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The Americans with Disabilities Act | ADA | Meaning

The Americans with Disabilities Act | ADA | Meaning

The Americans with Disabilities Act of 1990 (ADA) protects the rights of individuals with physical and mental disabilities.

ADA Meaning | What is the ADA?

The ADA stands for the Americans with Disabilities Act of 1990, a law that was passed to protect individuals with disabilities as well as those who care for individuals with disabilities. The ADA was modeled after the Civil Rights Act of 1964 which prohibits discrimination against minority populations. Similarly, the ADA prohibits discrimination against individuals with disabilities and guarantees that they will have the same opportunities as individuals without disabilities. The ADA Amendments Act of 2008 broadened the definition of disability.

Why is the ADA important?

The ADA aims to protect individuals in aspects of mainstream society such as places of employment, state and local government services (eg, transportation, social services, health care), and businesses open to the public. 

The ADA itself doesn’t provide a list of disabilities covered, but it defines what the law considers a disability to be. It states that a disability may be physical or mental and includes certain chronic illnesses, conditions, and injuries. 

If you have a disability or impairment, it’s important to know your rights under the ADA. The ADA protects against discrimination at places of employment (including applying for employment), transportation, and businesses. Discrimination includes retaliation, meaning an act done against you, based on your disability. 

What do you need to know about the ADA?

Who is protected under the ADA? Under the ADA, a disability is defined as a physical or mental impairment that limits a major life activity. A major life activity includes one’s ability to care for oneself, the use of senses (seeing, hearing), is considered to have an impairment even if it doesn’t affect a major life activity, or has a record of a disability, such as being treated for a chronic illness (eg, multiple sclerosis, diabetes, and cancer).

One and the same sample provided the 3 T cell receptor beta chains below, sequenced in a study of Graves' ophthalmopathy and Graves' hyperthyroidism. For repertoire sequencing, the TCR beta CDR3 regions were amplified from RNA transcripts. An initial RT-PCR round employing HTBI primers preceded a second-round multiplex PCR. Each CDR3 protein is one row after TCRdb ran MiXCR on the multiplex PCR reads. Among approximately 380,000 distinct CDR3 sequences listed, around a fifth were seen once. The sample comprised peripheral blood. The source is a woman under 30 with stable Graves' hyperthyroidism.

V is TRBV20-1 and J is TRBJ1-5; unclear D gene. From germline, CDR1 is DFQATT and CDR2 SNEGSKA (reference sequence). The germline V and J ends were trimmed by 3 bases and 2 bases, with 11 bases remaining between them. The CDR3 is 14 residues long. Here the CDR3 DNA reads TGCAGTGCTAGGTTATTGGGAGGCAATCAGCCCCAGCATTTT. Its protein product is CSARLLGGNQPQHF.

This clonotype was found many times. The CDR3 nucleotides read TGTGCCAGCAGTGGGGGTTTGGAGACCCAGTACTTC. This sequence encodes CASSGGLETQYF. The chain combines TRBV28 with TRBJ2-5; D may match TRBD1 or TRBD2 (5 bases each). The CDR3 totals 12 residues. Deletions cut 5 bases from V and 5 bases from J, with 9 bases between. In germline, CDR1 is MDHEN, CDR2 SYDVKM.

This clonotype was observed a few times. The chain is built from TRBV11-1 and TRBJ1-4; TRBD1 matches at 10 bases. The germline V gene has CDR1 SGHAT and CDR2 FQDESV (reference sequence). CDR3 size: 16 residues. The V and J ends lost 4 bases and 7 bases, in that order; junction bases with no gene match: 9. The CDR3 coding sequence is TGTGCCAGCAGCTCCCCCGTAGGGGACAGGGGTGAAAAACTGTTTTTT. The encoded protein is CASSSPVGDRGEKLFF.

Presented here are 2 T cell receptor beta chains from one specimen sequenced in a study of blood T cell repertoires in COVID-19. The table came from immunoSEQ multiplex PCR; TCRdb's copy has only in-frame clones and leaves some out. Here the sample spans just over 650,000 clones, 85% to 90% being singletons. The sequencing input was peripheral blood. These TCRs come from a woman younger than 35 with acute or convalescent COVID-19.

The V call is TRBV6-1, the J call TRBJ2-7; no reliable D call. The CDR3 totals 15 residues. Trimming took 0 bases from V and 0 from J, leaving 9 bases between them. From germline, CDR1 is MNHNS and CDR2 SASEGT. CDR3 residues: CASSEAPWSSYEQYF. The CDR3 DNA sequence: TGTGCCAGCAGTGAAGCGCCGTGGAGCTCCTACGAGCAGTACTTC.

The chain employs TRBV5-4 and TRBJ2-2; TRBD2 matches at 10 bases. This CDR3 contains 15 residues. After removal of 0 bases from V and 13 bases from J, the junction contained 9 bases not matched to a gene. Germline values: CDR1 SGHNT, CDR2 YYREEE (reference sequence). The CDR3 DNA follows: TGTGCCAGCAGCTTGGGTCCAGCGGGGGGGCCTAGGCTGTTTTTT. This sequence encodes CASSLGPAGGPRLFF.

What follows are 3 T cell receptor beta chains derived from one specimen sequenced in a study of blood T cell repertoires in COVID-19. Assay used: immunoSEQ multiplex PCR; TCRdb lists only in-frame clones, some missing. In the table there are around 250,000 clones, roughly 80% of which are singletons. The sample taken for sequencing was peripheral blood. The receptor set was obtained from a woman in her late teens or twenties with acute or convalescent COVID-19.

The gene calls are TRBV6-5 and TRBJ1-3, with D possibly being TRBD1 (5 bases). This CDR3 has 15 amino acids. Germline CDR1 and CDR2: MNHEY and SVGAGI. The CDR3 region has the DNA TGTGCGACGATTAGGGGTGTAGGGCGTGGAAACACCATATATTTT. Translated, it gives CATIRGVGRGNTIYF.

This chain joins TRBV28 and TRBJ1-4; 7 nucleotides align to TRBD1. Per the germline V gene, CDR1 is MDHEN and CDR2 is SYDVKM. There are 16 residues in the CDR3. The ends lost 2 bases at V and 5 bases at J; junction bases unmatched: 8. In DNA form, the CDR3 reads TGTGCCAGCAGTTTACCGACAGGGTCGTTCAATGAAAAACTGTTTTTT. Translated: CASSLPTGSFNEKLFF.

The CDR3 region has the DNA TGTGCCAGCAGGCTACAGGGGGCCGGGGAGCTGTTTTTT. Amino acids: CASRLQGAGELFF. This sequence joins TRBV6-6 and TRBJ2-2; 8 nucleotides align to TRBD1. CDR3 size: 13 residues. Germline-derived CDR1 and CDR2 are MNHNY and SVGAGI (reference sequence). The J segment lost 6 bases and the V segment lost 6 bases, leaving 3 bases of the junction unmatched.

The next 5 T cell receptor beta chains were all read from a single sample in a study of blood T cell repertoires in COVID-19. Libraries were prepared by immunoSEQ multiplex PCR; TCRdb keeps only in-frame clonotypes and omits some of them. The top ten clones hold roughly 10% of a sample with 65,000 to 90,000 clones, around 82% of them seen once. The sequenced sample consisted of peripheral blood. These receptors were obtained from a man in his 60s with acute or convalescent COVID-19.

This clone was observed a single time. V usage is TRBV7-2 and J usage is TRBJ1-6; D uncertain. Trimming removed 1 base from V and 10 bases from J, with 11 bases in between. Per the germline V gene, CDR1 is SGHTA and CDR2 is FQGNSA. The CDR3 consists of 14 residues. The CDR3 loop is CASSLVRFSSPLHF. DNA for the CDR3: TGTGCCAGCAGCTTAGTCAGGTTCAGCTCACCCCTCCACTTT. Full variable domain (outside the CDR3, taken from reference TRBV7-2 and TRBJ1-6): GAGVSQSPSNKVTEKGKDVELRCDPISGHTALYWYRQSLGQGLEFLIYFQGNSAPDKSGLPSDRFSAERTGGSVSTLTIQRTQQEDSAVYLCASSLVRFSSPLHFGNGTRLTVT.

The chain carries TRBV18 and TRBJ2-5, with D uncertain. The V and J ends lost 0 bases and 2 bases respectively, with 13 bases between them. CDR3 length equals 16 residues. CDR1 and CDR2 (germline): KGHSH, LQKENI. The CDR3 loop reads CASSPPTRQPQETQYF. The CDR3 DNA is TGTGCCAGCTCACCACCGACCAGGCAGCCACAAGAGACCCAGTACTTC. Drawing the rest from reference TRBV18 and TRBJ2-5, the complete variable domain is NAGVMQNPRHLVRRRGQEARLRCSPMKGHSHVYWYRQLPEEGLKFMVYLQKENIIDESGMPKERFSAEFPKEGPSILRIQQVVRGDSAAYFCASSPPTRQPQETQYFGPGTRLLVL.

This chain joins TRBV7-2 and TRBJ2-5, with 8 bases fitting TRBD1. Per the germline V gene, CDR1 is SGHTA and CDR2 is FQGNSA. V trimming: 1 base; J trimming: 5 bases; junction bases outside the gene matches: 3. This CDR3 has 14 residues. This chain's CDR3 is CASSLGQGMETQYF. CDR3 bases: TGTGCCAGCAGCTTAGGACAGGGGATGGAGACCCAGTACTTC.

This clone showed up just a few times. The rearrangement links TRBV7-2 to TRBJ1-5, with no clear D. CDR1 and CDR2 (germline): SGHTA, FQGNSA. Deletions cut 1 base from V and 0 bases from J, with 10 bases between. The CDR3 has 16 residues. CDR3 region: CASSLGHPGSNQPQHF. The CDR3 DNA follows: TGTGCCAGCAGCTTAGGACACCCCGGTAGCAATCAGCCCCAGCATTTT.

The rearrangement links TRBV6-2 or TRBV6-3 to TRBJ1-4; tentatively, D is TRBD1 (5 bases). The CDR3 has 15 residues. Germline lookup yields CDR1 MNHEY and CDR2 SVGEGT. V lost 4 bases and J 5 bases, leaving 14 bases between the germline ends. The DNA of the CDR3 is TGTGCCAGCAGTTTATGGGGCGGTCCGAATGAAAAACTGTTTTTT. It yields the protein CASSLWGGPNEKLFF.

Parents, caregivers, and individuals or organizations that assist individuals with disabilities are also protected under the ADA.

What do you need to know about the ADA?

The ADA covers five areas: employment, public services, public accommodations, telecommunications, and miscellaneous circumstances.

One of the biggest parts of the law is discrimination at places of employment. This includes job applicants. No person with a recorded disability may be prohibited from applying for a job or from working. 

Under the ADA, there are certain things an employer can and cannot do. For example, they cannot require that an applicant complete a medical examination unless it is a requirement being requested of all applicants—and it must be job-related. Medical information that a job applicant or employee chooses to disclose to the employer must be kept confidential too. Employers may ask about the ability an applicant with a disability has to perform the job, but they cannot ask about the existence, nature, or severity of that person’s disability. You can disclose as much as you like about your disability, but know that the interviewer should keep your information confidential.